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Uniformed action

Statesman News Service |

Think of railway tracks and the image that floats in one's mind is that of filth and dirt. Across the length and breadth of the country, railway tracks are where people head to relieve themselves. It's an embarrassing early morning sight for passengers of a train crossing any city, town or village. With open defecation a "traditional way of life", railway tracks are the most preferred site after fields and forests, which in any case have been decimated in the march of urbanisation. The government has now launched a strong campaign for building and use of toilets in every household across the country.

Experts say it will take a generation for the mindset to change and ensure an open defecation-free country. Within the Capital, while the railway tracks continue to be visited by people, the Metro has remained clear of this menace. Perhaps because of the secured tracks ~ either underground or elevated ~ people cannot access the Metro tracks. However, the innovative Indian at times finds a way out, as a colleague realised.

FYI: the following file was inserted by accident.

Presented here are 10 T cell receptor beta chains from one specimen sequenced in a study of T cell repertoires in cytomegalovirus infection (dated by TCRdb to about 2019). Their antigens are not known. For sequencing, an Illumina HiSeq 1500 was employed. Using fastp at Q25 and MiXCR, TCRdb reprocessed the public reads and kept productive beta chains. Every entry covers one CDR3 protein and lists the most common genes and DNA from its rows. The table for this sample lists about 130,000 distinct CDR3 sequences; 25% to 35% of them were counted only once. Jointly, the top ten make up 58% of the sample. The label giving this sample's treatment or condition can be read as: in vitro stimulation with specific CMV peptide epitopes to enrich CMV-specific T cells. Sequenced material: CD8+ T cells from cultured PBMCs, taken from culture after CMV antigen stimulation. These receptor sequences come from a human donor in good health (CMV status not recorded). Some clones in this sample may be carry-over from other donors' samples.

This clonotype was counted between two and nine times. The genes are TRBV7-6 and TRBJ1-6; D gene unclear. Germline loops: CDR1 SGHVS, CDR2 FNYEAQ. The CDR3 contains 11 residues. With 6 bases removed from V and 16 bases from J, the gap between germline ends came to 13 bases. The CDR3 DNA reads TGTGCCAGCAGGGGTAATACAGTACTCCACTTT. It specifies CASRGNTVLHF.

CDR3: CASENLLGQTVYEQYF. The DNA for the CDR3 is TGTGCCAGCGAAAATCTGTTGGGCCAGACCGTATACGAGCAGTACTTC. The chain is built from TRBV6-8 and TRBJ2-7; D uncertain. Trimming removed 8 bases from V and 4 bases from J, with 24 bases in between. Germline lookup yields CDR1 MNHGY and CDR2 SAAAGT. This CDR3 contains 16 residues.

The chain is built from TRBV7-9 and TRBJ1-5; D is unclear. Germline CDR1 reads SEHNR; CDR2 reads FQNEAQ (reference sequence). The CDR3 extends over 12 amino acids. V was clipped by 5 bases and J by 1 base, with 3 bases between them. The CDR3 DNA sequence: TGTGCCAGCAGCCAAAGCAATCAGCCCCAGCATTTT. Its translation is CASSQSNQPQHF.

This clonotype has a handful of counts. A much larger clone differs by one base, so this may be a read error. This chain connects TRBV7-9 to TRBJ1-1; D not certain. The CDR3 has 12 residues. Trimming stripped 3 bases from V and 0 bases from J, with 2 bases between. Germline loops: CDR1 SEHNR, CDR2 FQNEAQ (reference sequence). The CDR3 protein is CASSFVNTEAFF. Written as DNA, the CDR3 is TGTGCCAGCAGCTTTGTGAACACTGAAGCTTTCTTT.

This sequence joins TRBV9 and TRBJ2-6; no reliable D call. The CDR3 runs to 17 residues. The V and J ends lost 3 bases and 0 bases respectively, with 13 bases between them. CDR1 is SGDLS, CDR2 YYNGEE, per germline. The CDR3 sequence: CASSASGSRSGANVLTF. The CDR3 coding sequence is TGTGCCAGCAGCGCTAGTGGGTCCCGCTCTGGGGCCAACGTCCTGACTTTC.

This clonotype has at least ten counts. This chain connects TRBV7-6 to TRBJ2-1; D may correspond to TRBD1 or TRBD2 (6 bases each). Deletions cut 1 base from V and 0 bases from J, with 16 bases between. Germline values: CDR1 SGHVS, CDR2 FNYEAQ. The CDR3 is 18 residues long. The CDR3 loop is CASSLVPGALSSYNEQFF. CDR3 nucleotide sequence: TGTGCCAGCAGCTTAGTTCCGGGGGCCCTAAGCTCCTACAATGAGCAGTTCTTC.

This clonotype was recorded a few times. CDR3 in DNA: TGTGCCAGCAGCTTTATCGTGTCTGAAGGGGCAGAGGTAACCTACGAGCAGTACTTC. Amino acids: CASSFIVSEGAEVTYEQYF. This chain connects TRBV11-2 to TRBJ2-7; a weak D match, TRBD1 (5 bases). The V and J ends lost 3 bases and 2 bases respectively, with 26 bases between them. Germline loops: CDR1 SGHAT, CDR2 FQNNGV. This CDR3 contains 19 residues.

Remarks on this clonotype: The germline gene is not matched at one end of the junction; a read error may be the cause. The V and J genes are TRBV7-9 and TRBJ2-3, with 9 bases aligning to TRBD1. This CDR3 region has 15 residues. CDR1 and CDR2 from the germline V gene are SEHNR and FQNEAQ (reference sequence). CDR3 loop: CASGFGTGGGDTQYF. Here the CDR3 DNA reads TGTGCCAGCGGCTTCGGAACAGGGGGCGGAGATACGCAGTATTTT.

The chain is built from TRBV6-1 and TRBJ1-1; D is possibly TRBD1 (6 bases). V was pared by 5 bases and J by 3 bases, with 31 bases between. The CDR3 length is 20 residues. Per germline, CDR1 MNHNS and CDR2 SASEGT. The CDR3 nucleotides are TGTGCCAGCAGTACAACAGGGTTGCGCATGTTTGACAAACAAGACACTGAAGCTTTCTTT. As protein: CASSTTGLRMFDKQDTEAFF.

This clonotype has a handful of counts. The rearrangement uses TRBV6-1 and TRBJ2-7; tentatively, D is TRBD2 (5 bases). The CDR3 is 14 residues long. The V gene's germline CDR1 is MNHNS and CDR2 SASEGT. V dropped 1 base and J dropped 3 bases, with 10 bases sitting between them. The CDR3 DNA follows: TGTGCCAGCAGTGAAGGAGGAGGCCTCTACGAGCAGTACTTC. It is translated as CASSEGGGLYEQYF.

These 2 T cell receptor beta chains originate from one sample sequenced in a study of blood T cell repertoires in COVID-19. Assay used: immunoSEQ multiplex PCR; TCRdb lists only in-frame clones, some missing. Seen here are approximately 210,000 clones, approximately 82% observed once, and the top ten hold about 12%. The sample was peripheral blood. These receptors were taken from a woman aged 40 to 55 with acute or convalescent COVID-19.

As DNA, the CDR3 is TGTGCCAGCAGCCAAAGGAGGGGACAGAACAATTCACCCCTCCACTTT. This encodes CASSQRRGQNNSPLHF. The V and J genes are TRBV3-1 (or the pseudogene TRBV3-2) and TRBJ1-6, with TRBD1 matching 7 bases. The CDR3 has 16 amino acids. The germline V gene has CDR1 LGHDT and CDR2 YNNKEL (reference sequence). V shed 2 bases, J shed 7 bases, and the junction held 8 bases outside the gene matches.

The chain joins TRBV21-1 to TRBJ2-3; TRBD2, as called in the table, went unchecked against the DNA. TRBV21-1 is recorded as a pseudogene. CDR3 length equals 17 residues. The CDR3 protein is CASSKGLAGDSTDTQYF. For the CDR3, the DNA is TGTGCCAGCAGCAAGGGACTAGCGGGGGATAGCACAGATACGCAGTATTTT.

Travelling from Rajiv Chowk to Vaishali, our colleague disembarked at Yamuna Bank station from a Noida City Centre-bound train to change for Vaishali. While waiting for his train, he noticed a middle-aged man strolling along the railway track. Upon reaching the station area, the man asked the security guard to help him up as he was unable to get on to the platform. The security guard informed two policemen about the errant man on the tracks. The policemen pulled him up and slapped him on his back. Responding to the man's protests, the security personnel asked, "Don't you know this is dangerous for your life?" The man then informed that he was a staff member of the Delhi Metro Rail and had just got on to the tracks to relieve himself. The policemen had to let go of the man after warning him not to repeat this in future. Though the embarrassed man left in a hurry, one could not help but wonder how a staffer was not aware of the DMRC rules.